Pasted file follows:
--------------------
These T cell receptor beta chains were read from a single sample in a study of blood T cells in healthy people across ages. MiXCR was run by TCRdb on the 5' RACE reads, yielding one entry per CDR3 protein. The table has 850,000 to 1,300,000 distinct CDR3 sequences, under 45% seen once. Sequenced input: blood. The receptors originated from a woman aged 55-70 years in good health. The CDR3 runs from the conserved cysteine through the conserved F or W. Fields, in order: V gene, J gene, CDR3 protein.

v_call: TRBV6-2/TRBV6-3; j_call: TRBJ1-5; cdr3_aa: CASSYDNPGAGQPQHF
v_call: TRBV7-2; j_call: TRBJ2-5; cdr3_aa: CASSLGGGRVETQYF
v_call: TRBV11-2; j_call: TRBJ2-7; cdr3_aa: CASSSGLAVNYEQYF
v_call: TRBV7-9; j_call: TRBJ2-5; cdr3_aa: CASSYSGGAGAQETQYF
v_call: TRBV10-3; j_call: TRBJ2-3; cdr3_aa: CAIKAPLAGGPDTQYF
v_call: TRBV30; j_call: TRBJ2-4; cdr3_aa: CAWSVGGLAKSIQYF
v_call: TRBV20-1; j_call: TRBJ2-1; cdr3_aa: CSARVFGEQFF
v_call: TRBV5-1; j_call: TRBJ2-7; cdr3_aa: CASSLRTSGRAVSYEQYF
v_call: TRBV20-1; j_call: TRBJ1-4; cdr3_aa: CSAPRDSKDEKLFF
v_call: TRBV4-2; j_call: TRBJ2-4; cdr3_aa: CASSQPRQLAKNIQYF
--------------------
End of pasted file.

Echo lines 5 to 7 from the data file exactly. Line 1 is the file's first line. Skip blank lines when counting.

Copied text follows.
v_call: TRBV7-9; j_call: TRBJ2-5; cdr3_aa: CASSYSGGAGAQETQYF
v_call: TRBV10-3; j_call: TRBJ2-3; cdr3_aa: CAIKAPLAGGPDTQYF
v_call: TRBV30; j_call: TRBJ2-4; cdr3_aa: CAWSVGGLAKSIQYF